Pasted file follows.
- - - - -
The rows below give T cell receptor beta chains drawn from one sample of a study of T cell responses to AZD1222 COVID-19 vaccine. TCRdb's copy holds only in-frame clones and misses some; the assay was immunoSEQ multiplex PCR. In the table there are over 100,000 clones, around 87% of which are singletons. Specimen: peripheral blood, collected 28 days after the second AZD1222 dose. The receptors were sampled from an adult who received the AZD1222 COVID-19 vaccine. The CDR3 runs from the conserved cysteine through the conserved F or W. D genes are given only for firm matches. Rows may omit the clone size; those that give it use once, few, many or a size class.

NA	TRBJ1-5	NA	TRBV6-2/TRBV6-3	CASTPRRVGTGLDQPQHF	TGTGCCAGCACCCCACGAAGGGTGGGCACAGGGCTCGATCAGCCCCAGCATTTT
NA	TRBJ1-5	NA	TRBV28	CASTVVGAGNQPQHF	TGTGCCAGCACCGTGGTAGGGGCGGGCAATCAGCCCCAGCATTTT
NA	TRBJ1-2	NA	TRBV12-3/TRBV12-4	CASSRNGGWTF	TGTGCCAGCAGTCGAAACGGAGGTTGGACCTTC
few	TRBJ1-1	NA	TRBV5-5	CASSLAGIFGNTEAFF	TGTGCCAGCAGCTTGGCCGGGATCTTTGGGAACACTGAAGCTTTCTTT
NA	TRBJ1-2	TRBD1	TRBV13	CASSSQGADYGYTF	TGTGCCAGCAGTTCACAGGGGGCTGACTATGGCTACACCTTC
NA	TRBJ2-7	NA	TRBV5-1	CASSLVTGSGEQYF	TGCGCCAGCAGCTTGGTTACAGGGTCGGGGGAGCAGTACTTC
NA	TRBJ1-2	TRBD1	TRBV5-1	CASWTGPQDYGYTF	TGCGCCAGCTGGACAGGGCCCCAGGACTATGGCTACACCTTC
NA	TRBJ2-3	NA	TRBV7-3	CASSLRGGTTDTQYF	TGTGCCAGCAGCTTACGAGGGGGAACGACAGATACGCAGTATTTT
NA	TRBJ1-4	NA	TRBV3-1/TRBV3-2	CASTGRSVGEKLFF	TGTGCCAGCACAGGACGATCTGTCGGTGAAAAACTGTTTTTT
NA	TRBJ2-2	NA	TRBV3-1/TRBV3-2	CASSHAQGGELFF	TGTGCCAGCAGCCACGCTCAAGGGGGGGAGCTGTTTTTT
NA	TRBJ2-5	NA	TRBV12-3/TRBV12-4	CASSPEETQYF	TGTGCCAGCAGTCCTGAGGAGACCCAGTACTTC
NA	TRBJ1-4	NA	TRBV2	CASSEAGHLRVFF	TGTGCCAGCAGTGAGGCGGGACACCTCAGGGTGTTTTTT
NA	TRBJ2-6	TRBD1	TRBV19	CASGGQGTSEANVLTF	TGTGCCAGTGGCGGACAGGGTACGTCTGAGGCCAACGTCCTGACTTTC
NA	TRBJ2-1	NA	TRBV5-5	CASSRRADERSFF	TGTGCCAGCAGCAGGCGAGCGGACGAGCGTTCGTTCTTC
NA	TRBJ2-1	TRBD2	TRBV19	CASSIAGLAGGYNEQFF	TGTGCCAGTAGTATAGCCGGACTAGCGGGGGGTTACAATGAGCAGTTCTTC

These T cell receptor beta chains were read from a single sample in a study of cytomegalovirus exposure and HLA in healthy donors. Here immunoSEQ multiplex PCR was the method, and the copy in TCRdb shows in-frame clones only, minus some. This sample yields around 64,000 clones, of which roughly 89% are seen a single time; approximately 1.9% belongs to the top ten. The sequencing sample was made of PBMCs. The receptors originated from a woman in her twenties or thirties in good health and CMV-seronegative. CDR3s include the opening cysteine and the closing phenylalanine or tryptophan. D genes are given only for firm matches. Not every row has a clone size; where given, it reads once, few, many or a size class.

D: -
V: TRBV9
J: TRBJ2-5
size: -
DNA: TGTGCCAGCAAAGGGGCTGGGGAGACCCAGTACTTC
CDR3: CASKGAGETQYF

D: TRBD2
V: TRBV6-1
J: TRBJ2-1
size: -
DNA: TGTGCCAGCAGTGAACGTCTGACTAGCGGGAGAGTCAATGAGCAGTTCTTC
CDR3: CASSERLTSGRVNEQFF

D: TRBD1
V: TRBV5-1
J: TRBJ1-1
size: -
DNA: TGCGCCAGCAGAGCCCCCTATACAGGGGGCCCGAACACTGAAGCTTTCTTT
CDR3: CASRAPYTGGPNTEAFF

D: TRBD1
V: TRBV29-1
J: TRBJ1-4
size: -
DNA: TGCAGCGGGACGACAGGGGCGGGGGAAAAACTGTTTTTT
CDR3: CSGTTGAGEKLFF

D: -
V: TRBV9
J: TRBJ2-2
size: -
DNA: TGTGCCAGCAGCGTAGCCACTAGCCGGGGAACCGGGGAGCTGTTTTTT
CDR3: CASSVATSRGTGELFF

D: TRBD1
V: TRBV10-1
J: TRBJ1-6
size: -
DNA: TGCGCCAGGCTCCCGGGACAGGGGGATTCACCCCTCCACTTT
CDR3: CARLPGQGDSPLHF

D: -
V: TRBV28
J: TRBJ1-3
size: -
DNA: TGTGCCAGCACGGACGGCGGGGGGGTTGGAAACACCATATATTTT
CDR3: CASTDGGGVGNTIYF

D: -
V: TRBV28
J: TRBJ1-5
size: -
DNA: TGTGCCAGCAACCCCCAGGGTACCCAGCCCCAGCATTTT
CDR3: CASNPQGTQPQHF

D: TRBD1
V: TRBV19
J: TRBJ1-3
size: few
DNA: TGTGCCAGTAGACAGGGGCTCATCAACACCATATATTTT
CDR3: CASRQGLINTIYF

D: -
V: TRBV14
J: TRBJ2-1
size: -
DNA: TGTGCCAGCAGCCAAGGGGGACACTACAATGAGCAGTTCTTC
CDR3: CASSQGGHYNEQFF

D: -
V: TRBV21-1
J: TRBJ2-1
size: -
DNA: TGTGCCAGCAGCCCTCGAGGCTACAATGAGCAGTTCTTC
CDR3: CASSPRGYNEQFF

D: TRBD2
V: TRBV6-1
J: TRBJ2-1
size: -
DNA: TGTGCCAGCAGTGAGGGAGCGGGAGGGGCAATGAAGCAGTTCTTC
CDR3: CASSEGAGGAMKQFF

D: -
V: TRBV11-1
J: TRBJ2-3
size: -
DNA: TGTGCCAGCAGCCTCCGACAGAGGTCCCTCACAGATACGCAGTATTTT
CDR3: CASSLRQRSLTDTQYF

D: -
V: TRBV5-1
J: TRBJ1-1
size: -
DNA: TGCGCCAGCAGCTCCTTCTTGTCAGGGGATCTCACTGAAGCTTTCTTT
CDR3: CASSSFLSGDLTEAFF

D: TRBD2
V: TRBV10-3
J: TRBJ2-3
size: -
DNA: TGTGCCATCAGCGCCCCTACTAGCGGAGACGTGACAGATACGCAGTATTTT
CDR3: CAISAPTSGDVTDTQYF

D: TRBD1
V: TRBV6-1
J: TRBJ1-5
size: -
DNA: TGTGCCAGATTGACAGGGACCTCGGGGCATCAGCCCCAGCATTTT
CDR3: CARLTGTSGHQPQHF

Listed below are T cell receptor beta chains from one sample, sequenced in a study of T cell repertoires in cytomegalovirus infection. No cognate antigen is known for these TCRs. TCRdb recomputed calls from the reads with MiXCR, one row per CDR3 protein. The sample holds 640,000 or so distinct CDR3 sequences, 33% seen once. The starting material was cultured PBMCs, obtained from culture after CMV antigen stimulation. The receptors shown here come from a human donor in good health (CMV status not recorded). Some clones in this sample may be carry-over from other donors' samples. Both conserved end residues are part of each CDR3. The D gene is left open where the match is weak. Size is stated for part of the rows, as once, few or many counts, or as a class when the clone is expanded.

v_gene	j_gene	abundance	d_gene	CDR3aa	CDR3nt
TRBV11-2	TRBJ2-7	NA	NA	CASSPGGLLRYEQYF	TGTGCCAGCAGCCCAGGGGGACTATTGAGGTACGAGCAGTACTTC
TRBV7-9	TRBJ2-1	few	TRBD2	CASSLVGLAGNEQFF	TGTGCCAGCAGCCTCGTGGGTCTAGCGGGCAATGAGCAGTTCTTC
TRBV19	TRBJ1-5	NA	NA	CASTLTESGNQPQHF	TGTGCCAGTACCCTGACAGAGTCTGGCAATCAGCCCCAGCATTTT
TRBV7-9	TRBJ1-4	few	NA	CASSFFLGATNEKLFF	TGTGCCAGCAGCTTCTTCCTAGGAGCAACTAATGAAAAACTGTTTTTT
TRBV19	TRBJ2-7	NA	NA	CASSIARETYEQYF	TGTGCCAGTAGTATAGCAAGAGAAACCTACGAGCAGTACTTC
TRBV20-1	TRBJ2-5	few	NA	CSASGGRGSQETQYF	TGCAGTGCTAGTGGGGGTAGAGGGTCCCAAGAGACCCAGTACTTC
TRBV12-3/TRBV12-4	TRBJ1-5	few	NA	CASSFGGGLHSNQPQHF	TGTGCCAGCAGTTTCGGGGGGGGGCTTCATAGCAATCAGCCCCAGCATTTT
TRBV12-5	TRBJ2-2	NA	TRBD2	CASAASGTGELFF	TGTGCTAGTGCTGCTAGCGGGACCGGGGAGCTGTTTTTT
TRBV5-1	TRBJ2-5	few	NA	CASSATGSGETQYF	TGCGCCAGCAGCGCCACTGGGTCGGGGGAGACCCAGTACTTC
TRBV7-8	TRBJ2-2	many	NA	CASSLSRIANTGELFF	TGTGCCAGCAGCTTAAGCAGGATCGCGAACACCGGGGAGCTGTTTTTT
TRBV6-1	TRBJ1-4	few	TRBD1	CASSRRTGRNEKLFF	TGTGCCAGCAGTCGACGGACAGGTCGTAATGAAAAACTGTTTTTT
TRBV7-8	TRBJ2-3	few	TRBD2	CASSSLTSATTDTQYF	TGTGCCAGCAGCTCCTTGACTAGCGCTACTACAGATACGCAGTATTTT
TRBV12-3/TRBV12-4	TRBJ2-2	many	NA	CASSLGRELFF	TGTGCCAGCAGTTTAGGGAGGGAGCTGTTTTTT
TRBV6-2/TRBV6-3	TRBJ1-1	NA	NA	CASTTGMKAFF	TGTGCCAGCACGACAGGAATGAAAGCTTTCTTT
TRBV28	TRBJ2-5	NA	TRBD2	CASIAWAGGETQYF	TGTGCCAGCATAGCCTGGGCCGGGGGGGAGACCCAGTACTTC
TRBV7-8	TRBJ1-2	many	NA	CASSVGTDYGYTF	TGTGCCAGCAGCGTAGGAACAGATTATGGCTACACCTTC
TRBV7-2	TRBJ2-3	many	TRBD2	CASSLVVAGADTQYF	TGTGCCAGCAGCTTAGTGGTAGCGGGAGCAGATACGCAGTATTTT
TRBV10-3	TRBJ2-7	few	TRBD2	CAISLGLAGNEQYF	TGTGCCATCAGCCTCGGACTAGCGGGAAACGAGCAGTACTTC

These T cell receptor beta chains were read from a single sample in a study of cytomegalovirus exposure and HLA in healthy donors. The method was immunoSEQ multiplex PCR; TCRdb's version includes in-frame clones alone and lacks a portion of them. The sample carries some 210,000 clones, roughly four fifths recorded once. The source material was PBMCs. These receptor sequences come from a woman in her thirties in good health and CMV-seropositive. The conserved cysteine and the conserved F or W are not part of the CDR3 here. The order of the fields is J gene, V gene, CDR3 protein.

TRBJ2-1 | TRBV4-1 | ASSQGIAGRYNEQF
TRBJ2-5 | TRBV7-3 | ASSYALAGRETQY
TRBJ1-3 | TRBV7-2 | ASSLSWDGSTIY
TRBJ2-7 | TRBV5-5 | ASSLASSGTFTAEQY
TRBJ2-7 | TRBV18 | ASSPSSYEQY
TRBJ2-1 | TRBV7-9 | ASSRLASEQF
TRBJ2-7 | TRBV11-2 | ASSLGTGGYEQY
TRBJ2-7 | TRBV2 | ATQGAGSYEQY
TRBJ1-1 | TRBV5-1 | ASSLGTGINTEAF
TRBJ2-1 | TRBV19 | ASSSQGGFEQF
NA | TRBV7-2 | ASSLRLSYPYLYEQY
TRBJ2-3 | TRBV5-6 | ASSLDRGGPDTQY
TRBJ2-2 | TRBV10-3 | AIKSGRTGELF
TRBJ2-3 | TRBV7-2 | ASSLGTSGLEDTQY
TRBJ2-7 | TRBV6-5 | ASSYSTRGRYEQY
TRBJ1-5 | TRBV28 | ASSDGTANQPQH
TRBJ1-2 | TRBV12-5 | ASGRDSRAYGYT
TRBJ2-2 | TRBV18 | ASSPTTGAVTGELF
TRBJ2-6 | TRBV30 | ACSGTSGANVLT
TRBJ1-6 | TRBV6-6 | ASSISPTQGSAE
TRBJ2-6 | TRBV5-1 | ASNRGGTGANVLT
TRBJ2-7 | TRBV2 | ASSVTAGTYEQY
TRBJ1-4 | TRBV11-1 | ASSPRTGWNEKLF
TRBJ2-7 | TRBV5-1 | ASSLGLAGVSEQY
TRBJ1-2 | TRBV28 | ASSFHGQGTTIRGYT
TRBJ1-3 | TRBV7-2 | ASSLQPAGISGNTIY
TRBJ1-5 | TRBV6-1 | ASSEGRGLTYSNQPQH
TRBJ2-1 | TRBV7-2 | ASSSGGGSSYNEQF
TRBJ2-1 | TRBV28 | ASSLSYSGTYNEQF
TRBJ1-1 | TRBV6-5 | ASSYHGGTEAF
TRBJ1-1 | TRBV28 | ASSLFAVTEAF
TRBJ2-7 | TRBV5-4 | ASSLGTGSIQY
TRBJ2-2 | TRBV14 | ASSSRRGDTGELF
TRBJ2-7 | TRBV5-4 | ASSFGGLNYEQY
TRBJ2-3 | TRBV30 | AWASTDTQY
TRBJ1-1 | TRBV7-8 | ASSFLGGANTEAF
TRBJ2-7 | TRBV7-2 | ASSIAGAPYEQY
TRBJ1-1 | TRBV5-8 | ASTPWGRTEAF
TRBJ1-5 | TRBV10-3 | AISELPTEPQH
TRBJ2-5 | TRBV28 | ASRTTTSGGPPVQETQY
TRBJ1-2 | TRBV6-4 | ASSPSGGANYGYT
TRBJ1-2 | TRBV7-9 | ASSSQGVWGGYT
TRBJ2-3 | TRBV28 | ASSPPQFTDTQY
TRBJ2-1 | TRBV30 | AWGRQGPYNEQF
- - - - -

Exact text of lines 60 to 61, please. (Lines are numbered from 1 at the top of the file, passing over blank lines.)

D: -
V: TRBV28